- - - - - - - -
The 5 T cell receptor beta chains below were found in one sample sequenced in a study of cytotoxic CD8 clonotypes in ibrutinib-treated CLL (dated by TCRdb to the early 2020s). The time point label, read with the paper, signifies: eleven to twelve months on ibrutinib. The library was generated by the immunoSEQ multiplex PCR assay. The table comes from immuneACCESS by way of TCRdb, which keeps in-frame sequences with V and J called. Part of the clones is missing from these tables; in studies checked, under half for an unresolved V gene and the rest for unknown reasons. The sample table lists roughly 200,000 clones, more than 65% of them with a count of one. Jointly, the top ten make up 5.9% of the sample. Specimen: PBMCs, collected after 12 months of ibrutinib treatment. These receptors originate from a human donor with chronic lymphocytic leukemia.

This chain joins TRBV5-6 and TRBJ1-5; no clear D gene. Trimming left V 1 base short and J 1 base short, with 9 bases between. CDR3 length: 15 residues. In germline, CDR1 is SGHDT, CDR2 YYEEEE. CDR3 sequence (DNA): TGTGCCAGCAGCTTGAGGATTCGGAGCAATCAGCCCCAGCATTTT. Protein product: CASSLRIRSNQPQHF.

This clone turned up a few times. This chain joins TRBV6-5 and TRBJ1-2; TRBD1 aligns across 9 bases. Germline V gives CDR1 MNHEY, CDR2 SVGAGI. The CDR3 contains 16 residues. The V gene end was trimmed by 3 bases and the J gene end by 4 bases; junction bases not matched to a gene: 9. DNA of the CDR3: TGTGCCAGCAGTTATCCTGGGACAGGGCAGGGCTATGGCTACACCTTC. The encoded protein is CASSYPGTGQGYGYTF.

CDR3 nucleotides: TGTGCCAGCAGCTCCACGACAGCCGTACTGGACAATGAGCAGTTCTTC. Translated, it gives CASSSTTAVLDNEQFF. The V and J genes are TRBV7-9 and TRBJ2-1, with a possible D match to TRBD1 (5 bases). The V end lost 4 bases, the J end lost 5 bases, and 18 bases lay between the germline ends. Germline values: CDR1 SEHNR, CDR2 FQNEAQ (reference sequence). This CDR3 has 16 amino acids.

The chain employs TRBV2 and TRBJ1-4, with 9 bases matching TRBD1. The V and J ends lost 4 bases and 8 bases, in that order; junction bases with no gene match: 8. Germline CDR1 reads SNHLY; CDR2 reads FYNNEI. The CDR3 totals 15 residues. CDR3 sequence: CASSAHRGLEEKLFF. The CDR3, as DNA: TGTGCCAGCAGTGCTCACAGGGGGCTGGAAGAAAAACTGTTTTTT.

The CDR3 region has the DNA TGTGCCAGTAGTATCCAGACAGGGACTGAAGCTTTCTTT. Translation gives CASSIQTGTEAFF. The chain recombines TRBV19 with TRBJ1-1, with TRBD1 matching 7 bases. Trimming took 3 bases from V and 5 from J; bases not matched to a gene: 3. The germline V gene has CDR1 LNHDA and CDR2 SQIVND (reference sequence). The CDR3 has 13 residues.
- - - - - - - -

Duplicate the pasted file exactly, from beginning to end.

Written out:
The 5 T cell receptor beta chains below were found in one sample sequenced in a study of cytotoxic CD8 clonotypes in ibrutinib-treated CLL (dated by TCRdb to the early 2020s). The time point label, read with the paper, signifies: eleven to twelve months on ibrutinib. The library was generated by the immunoSEQ multiplex PCR assay. The table comes from immuneACCESS by way of TCRdb, which keeps in-frame sequences with V and J called. Part of the clones is missing from these tables; in studies checked, under half for an unresolved V gene and the rest for unknown reasons. The sample table lists roughly 200,000 clones, more than 65% of them with a count of one. Jointly, the top ten make up 5.9% of the sample. Specimen: PBMCs, collected after 12 months of ibrutinib treatment. These receptors originate from a human donor with chronic lymphocytic leukemia.

This chain joins TRBV5-6 and TRBJ1-5; no clear D gene. Trimming left V 1 base short and J 1 base short, with 9 bases between. CDR3 length: 15 residues. In germline, CDR1 is SGHDT, CDR2 YYEEEE. CDR3 sequence (DNA): TGTGCCAGCAGCTTGAGGATTCGGAGCAATCAGCCCCAGCATTTT. Protein product: CASSLRIRSNQPQHF.

This clone turned up a few times. This chain joins TRBV6-5 and TRBJ1-2; TRBD1 aligns across 9 bases. Germline V gives CDR1 MNHEY, CDR2 SVGAGI. The CDR3 contains 16 residues. The V gene end was trimmed by 3 bases and the J gene end by 4 bases; junction bases not matched to a gene: 9. DNA of the CDR3: TGTGCCAGCAGTTATCCTGGGACAGGGCAGGGCTATGGCTACACCTTC. The encoded protein is CASSYPGTGQGYGYTF.

CDR3 nucleotides: TGTGCCAGCAGCTCCACGACAGCCGTACTGGACAATGAGCAGTTCTTC. Translated, it gives CASSSTTAVLDNEQFF. The V and J genes are TRBV7-9 and TRBJ2-1, with a possible D match to TRBD1 (5 bases). The V end lost 4 bases, the J end lost 5 bases, and 18 bases lay between the germline ends. Germline values: CDR1 SEHNR, CDR2 FQNEAQ (reference sequence). This CDR3 has 16 amino acids.

The chain employs TRBV2 and TRBJ1-4, with 9 bases matching TRBD1. The V and J ends lost 4 bases and 8 bases, in that order; junction bases with no gene match: 8. Germline CDR1 reads SNHLY; CDR2 reads FYNNEI. The CDR3 totals 15 residues. CDR3 sequence: CASSAHRGLEEKLFF. The CDR3, as DNA: TGTGCCAGCAGTGCTCACAGGGGGCTGGAAGAAAAACTGTTTTTT.

The CDR3 region has the DNA TGTGCCAGTAGTATCCAGACAGGGACTGAAGCTTTCTTT. Translation gives CASSIQTGTEAFF. The chain recombines TRBV19 with TRBJ1-1, with TRBD1 matching 7 bases. Trimming took 3 bases from V and 5 from J; bases not matched to a gene: 3. The germline V gene has CDR1 LNHDA and CDR2 SQIVND (reference sequence). The CDR3 has 13 residues.